Aarti Shyamsunder, Director, Research at Catalyst, PhD, is responsible for conducting and disseminating Catalyst research, with a special focus on India. In this capacity, she has been involved in Catalyst’s research on high-potential women and men, as part of the Catalyst Career Pathways Research Center, and also has worked on tools and programs for other Research Centers. Ms. Shyamsunder develops knowledge products on the development, retention, and advancement of women in business and serves as a resource on diversity and inclusion for members in the region to help them leverage Catalyst research in their talent management initiatives. She is a frequent speaker and facilitator at D&I events in India.
Originally from Mumbai, Ms. Shyamsunder has split her professional life working in the United States and India and is now based in Bangalore. Prior to Catalyst, Ms. Shyamsunder led the Decision Solutions function in the Infosys Leadership Institute (Mysore, India) and before that, worked in the Hiring Solutions group at Kronos (Portland, USA). Her research interests have spanned various areas, including employee selection systems, testing and assessment, and leadership development. In addition to co-authoring a book chapter and presenting research at international conferences in the United States, Europe, and India, her work has been published in peer-reviewed journals such as Human Performance. She was recognized as one of India’s Future Emerging HR Leaders at the “The Are You In The List 2013 Awards."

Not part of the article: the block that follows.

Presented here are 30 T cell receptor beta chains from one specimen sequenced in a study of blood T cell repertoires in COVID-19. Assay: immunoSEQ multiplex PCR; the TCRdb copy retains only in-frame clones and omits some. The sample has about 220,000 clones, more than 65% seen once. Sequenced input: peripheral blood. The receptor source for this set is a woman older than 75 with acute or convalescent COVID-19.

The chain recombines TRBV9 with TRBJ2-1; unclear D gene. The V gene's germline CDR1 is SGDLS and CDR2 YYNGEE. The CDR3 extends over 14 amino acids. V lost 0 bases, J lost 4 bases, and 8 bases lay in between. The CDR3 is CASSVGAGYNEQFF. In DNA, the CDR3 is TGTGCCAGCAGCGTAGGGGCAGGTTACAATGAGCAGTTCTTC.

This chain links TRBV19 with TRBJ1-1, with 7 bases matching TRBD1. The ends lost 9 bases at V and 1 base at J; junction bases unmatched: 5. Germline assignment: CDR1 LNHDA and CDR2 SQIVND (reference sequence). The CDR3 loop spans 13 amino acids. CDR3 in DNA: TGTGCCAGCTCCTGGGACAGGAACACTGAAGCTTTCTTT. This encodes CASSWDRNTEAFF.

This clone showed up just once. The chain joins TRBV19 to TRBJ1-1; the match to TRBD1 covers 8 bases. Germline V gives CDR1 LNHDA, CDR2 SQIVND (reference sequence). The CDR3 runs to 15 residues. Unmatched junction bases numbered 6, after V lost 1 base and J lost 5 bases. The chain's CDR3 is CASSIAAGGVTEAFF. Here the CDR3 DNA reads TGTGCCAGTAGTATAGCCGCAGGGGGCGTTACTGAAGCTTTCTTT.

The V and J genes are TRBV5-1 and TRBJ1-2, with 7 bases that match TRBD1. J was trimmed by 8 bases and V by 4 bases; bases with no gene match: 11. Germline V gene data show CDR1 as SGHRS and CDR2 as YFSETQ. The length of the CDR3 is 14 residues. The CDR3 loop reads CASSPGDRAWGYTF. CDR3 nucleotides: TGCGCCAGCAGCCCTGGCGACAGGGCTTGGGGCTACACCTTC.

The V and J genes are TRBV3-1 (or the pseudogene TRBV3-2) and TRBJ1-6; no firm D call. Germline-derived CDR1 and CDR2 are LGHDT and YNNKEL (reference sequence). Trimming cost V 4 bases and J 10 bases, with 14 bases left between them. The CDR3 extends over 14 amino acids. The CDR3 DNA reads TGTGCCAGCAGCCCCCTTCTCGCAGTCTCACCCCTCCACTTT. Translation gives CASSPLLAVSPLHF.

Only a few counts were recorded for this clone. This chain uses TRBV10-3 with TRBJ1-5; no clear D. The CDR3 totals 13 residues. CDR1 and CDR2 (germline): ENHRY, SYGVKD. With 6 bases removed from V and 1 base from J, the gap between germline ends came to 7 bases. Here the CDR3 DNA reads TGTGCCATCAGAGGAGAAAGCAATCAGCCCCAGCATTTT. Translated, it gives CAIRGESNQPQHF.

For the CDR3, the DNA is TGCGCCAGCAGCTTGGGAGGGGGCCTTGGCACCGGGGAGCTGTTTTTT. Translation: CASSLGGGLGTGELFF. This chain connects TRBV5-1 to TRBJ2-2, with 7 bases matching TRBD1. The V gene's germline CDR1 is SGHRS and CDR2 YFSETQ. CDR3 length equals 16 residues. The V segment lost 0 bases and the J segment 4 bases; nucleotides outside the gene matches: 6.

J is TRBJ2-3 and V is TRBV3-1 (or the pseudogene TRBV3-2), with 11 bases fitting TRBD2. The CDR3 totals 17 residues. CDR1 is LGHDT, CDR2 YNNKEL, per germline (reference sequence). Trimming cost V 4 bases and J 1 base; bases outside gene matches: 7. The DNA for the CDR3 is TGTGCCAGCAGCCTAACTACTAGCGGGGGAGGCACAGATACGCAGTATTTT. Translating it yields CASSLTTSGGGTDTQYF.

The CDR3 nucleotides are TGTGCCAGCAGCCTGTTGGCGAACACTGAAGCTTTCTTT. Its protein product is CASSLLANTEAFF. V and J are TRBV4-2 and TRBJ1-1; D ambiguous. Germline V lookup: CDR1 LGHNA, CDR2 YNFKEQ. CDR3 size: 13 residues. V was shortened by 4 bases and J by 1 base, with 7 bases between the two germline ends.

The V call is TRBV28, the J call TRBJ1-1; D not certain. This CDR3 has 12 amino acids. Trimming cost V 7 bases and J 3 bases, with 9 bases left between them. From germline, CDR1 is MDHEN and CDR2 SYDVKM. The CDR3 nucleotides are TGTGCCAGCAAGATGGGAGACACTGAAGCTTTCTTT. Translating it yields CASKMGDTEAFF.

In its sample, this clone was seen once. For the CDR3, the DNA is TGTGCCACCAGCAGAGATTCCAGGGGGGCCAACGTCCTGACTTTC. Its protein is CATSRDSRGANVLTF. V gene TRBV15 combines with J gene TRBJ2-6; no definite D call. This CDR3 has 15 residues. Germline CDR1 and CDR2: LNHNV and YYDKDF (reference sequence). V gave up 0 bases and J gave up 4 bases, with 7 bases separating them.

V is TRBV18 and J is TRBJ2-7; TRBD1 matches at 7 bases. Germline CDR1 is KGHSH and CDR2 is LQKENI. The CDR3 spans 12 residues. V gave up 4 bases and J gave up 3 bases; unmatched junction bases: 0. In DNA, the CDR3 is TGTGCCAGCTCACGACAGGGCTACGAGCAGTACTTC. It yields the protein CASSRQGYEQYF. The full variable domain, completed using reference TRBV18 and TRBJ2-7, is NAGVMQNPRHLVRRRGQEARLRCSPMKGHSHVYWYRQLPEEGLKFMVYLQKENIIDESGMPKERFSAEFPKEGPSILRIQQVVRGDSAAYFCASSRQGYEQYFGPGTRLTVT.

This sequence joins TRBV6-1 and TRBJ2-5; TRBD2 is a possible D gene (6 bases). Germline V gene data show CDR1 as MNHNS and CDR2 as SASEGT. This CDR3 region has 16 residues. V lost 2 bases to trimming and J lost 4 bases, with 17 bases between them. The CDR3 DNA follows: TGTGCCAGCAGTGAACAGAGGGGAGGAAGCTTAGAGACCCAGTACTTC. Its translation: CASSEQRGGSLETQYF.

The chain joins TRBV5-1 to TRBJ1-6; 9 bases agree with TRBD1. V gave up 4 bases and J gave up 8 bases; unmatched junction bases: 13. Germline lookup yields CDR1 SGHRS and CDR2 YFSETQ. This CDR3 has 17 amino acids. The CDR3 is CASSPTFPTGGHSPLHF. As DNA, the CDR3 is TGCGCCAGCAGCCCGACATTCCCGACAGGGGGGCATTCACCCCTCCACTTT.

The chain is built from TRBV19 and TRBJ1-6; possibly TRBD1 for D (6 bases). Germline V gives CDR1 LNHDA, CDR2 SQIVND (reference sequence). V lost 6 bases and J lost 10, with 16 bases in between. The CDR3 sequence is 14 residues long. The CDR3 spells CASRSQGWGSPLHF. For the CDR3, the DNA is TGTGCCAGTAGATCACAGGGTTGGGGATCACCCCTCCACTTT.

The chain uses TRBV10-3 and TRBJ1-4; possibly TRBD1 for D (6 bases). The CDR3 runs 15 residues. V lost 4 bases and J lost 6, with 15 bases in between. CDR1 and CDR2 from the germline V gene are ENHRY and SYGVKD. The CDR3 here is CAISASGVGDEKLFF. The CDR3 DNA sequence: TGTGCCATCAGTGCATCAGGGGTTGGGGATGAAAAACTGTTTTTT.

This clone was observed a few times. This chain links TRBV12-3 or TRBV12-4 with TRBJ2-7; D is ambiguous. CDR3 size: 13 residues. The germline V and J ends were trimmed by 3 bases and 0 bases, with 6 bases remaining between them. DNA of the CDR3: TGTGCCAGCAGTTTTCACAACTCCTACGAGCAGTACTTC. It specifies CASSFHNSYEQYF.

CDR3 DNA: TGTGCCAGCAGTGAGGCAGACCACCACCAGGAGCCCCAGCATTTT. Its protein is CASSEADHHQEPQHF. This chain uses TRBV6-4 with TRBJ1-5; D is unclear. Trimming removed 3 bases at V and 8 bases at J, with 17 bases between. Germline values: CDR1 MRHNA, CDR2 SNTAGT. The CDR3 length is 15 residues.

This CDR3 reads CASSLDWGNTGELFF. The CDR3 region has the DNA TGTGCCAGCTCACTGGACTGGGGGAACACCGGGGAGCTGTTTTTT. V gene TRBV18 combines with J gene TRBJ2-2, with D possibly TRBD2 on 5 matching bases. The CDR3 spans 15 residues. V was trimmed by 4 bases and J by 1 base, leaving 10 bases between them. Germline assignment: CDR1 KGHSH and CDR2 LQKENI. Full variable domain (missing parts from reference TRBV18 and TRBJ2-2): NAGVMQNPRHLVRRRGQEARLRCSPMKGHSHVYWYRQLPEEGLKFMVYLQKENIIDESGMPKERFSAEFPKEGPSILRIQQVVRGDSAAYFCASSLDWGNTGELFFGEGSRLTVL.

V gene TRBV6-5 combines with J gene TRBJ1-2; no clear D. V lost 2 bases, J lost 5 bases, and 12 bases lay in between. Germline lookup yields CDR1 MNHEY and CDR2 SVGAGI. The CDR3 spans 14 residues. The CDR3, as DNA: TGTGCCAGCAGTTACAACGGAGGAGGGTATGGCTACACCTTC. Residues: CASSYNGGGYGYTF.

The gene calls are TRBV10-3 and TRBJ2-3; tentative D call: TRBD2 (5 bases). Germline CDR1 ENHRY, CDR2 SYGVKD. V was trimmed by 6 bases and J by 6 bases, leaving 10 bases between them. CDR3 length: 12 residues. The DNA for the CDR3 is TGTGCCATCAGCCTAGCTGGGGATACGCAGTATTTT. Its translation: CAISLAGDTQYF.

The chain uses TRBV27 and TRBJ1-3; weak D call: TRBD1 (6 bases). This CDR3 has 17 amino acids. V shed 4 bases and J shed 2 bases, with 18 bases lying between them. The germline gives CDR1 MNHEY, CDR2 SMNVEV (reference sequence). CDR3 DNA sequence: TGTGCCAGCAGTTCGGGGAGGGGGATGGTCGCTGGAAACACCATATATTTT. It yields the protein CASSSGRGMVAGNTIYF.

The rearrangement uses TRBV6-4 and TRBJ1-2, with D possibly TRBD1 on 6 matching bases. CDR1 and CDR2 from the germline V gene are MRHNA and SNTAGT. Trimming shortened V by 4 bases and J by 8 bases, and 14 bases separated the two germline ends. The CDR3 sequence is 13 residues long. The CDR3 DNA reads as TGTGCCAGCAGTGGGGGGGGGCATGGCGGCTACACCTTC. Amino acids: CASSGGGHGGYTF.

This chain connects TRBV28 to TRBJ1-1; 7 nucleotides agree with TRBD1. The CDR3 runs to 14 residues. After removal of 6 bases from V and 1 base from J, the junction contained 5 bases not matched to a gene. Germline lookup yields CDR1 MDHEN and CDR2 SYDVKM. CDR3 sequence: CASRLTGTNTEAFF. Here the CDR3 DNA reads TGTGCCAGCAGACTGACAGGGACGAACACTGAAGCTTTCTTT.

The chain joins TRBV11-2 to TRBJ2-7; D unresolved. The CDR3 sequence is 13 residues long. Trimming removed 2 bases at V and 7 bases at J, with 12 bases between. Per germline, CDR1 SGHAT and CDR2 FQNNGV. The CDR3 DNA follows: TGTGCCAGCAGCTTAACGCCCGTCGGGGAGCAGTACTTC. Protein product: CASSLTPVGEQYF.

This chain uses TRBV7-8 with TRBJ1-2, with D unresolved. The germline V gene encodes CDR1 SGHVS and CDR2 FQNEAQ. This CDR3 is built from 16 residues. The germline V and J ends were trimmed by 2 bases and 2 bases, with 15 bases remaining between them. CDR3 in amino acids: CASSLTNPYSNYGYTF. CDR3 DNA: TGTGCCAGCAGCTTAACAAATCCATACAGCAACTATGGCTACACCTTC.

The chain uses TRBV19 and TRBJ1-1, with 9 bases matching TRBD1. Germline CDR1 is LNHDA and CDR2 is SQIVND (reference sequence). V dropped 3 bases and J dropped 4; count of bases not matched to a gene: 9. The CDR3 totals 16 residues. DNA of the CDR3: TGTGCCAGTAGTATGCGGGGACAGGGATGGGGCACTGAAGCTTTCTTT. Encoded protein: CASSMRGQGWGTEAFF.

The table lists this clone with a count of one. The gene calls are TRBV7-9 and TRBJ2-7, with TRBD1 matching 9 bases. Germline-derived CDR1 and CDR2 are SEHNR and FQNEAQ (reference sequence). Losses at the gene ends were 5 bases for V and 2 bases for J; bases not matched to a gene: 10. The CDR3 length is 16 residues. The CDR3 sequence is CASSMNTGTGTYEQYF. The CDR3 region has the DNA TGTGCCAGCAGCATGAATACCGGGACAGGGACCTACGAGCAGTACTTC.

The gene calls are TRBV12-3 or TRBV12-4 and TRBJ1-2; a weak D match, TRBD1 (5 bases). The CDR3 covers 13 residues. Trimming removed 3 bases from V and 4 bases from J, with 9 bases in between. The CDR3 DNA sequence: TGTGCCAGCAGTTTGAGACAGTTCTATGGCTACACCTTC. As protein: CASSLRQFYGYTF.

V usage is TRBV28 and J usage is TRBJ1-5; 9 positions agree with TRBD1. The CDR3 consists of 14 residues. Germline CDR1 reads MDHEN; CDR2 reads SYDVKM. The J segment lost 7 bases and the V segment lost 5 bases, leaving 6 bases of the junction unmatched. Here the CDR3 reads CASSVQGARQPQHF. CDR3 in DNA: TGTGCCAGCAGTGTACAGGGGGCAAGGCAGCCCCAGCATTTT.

Ms. Shyamsunder received her MA and PhD in Industrial/Organizational Psychology from the University of Akron (Ohio), and her BA in Psychology from St. Xavier’s College, University of Mumbai.
There is a surge in awareness, interest and genuine eagerness on the part of leaders to see workplaces reflect the diversity of the country, especially by tapping into the underleveraged talents of women in India. This energy is wonderful, but it needs to be matched by action and accountability on the ground. That's why Catalyst's new report clearly highlights intentional leadership actions as essential to moving India Inc from talking the talk to walking the walk.
My father's defining characteristic is a calm and logical approach to life, where there is little use for prejudices and biases because those are simply erroneous ways of making decisions. I think this philosophy is what makes him and me unabashed feminists -- we simply believe that fairness and equality are good, and that decisions made based on data and logic trump those based on relationships and biases.
Men in India are at a crossroad today. They have the choice to remain silent and be a bystander to continued inequity, or to get actively involved in the effort to have an equitable society and workplace for all Indians.